This article contains Ghostbusters: Afterlife spoilers.
The last moments of Ghostbusters: Afterlife feel as much like a new beginning as a final farewell. The closing scenes of Jason Reitman’s love letter to his father’s work bring the curtain down with a sense of finality on multiple elements. This is definitely the last we’ll see of Harold Ramis’ Egon Spengler, who is brought back by digital magic as a kind-hearted ghost. One also gets the suspicion that Bill Murray’s Peter Venkman is making his goodbyes too with the respectful nod to Spengler and a revealed happily ever after with Sigourney Weaver’s Dana Barrett.
However, just as the film closes the book on these aspects from the 1984 picture, it also seems to be opening the door for many others: young Phoebe Spengler (Mckenna Grace) is only just beginning to claim her ghostbusting birthright by strapping on the proton pack. Presumably there are still many more adventures she and big brother Trevor (Finn Wolfhard) can have with their friends that don’t stand in the shadow of the original movie.
Then there’s the actual final images of the film, with Winston Zeddemore (Ernie Hudson) taking the Ecto-1 back to New York City and telling Annie Potts about returning to the old firehouse… oblivious that there’s at least one ghost still trapped inside the containment unit downstairs. Certainly this is leaving the room open for sequels right?
A little more than that, actually. The way Reitman tells it, this could be the start of an entire shared universe of Ghostbusters movies to be birthed at Sony!
At New York Comic Con last month, Reitman said he hoped Ghostbusters: Afterlife “sets the table” for all kinds of other Ghostbusters stories to be told. And when we run the quote by him during a recent interview, the filmmaker clarifies that he hopes the Ghostbusters franchise can emulate what Marvel Studios has done and bring various types of filmmakers in to build a larger canvas of Ghostbusters stories.
“You look at Marvel and how they’ve assembled this incredible roster of directors to tell their own kinds of personal stories in that universe,” Reitman tells us. “I can only imagine the kind of films we could have within the Ghostbusters mythology if those kinds of filmmakers came to Sony.”
It seems the seeds were already set in Ghostbusters: Afterlife with Winston Zeddemore being revealed to be a wealthy businessman 30 years after the events of Ghostbusters II (1989). He now works at the top of a skyscraper and can even foot the bill for Ray Stantz’s dead end Occult Bookshop. When we mention this development, Reitman even compares Hudson’s character to a prominent figurehead in the Marvel Cinematic Universe.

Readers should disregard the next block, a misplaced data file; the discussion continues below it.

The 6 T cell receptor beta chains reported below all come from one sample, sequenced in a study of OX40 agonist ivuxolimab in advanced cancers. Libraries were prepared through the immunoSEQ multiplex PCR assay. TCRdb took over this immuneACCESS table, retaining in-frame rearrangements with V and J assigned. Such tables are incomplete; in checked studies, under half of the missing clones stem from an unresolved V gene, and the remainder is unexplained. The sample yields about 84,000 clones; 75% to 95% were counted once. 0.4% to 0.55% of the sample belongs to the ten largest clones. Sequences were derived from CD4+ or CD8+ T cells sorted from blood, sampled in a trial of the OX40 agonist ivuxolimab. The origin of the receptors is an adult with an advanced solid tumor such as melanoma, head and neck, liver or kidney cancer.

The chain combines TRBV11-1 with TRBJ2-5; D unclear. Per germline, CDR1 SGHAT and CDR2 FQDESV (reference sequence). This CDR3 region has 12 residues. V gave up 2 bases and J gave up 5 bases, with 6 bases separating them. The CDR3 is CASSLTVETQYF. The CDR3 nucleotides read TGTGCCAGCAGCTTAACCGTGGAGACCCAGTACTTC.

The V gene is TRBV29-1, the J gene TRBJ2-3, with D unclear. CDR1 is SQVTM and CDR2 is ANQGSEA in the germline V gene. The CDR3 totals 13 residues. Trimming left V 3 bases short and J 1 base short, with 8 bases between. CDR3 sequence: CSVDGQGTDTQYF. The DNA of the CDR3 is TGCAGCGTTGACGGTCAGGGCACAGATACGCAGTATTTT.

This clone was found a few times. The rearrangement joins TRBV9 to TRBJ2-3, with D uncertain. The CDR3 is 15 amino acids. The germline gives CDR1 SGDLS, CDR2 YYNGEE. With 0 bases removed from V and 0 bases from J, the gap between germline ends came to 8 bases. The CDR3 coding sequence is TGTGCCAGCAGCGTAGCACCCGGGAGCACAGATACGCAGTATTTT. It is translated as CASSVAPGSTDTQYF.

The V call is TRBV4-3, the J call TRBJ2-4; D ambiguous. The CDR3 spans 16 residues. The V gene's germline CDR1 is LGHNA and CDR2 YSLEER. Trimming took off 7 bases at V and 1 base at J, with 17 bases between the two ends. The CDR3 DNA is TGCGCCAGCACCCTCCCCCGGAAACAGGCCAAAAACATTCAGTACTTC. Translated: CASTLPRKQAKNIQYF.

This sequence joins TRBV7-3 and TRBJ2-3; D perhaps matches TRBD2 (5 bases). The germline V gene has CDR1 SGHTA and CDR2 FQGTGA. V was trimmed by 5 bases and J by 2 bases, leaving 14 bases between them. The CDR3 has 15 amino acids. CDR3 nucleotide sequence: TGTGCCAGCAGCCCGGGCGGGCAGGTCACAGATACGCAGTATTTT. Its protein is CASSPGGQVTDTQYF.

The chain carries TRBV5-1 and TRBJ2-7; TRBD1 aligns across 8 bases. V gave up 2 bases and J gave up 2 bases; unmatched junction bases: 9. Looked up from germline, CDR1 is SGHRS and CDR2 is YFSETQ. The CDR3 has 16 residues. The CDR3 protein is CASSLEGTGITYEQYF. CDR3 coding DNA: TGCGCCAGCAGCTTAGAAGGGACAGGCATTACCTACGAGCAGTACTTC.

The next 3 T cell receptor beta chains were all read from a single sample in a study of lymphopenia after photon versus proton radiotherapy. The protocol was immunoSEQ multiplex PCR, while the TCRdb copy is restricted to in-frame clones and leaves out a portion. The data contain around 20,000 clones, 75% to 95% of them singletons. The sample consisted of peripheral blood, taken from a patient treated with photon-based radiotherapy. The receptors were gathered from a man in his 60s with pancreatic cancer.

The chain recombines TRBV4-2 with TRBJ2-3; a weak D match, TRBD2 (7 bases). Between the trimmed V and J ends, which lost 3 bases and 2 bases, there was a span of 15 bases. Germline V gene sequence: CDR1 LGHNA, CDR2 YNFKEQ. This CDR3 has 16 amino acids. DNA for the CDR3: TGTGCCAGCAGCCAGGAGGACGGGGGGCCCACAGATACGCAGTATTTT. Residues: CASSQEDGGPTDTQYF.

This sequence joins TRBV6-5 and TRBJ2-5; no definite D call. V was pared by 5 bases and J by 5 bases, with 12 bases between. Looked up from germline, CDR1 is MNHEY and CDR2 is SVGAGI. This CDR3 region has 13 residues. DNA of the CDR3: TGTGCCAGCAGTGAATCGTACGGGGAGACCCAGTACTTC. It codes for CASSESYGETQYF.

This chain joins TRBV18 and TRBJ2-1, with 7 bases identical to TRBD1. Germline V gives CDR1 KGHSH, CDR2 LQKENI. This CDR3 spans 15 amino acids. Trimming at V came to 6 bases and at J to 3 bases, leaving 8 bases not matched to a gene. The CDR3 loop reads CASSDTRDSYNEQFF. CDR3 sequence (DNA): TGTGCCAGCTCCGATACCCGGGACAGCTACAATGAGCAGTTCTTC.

“Winston [always] had a business mind,” Reitman says. “He came in looking for a steady paycheck and we imagined him being a huge thriving success. If there was a way we wanted to see him moving forward, it was as more of a Bruce Wayne, Tony Stark type.”
But when we run the idea by Reitman of Winston leading his own corporatized nationwide Ghostbusters business, the director demurs at considering anything so distinct in its world-building. He does however enthuse at the idea of other filmmakers taking a crack at leaving their own stamp on the concept.
“What I’ll say is the great thrill for me about Marvel is watching Taika [Waititi] make a movie; it’s watching James Gunn make a movie; it’s watching these filmmakers I already admire coming in and telling their version of a Marvel film. I want to see those same filmmakers come in and make Ghostbusters movies.”
Reitman is even very keen on seeing more of his own youthful interpretation of the Ghostbusters continue to learn the ropes, including Phoebe and Trevor, as well as Podcast (Logan Kim) and Lucky (Celeste O’Connor).
“I’d love to [continue],” Reitman enthuses. “I think Finn and Mckenna are already two of the bright stars of their generation, and I think Logan and Celeste will soon join them. They have so much talent, they love these characters, they love Ghostbusters, and they love each other… I would love to watch them continue ghostbusting.”
So could there be a world where more filmmakers leave their own stamp on the Ghostbusters universe? It probably depends on how this film’s box office performance goes, but there is definitely room for Reitman to continue his younger generation of Ghostbusters’ adventures. And while we still don’t know which ghost might be trapped at the abandoned firehouse in NYC (Viggo the Carpathian, perhaps?), that’s a mystery that is begging to be solved. Plus, who’s to say adventures only need to occur in those two locations. What about a Ghostbusters movie set in Ohio? Or the Bahamas?
If Reitman and Sony have their way, it may just come to pass. After all, Sony’s Ghostcorps brand is just waiting to be built upon.